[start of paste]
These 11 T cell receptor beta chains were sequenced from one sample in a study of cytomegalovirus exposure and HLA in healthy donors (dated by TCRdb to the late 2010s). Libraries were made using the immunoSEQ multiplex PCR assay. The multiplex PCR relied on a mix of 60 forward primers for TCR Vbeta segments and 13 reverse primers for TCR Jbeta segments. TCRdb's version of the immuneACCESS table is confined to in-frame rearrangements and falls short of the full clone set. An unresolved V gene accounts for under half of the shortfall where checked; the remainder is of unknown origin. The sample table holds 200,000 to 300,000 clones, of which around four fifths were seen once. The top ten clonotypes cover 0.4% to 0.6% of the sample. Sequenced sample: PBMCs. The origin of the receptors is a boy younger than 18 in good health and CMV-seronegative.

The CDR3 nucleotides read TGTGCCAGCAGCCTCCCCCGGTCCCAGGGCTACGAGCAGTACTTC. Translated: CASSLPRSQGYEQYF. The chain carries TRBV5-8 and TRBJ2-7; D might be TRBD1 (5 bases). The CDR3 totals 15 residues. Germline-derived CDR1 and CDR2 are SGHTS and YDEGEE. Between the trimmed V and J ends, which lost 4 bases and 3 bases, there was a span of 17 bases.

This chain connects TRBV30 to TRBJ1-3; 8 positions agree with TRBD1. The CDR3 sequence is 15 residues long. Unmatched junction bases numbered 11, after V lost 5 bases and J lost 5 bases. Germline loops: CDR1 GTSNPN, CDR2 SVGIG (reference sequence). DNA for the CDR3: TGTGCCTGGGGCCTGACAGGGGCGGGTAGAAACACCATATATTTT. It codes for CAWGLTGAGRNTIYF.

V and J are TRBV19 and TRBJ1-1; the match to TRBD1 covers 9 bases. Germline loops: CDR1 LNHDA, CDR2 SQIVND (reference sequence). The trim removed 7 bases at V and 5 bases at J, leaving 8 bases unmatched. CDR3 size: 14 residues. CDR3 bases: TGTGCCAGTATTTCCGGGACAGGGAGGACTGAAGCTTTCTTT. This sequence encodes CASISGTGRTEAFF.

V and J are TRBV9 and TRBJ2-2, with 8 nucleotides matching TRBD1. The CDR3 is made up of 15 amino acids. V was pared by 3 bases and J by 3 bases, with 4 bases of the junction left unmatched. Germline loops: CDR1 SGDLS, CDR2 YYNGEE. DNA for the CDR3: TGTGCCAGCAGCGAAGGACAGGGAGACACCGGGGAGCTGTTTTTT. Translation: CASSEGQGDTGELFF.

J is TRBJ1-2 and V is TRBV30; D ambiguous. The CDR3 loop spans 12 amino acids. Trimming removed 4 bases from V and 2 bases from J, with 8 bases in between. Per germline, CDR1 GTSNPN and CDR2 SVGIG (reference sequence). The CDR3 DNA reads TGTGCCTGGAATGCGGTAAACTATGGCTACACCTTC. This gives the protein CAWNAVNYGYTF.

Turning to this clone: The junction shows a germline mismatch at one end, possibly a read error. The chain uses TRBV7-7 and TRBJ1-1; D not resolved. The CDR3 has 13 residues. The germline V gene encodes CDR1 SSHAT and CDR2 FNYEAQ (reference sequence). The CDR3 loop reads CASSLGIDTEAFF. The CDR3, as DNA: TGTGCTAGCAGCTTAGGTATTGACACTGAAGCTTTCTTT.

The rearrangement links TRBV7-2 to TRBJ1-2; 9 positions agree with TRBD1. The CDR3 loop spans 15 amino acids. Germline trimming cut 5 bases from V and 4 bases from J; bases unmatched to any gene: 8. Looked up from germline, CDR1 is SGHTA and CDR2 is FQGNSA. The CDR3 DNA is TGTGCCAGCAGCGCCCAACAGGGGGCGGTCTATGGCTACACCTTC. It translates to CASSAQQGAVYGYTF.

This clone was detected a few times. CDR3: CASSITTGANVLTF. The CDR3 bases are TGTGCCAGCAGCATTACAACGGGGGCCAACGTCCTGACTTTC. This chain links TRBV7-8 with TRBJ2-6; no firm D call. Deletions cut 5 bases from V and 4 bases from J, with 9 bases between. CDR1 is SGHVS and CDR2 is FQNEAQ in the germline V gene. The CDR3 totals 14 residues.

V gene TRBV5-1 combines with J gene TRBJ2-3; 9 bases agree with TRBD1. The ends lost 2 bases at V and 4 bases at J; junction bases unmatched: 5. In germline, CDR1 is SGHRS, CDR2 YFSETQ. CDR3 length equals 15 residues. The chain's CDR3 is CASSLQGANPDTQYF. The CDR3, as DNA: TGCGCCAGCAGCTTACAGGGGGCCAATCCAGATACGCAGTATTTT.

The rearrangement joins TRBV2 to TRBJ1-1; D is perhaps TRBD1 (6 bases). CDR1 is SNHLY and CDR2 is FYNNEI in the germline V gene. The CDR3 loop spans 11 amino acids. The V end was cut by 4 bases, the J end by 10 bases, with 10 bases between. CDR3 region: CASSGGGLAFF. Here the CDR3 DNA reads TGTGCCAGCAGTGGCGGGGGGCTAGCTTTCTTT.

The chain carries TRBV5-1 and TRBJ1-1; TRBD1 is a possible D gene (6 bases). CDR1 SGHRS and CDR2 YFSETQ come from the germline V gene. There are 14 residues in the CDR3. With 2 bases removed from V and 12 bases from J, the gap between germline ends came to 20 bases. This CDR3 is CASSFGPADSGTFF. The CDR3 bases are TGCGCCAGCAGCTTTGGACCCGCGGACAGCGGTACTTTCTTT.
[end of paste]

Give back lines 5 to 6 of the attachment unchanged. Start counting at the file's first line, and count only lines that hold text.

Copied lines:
V and J are TRBV9 and TRBJ2-2, with 8 nucleotides matching TRBD1. The CDR3 is made up of 15 amino acids. V was pared by 3 bases and J by 3 bases, with 4 bases of the junction left unmatched. Germline loops: CDR1 SGDLS, CDR2 YYNGEE. DNA for the CDR3: TGTGCCAGCAGCGAAGGACAGGGAGACACCGGGGAGCTGTTTTTT. Translation: CASSEGQGDTGELFF.

J is TRBJ1-2 and V is TRBV30; D ambiguous. The CDR3 loop spans 12 amino acids. Trimming removed 4 bases from V and 2 bases from J, with 8 bases in between. Per germline, CDR1 GTSNPN and CDR2 SVGIG (reference sequence). The CDR3 DNA reads TGTGCCTGGAATGCGGTAAACTATGGCTACACCTTC. This gives the protein CAWNAVNYGYTF.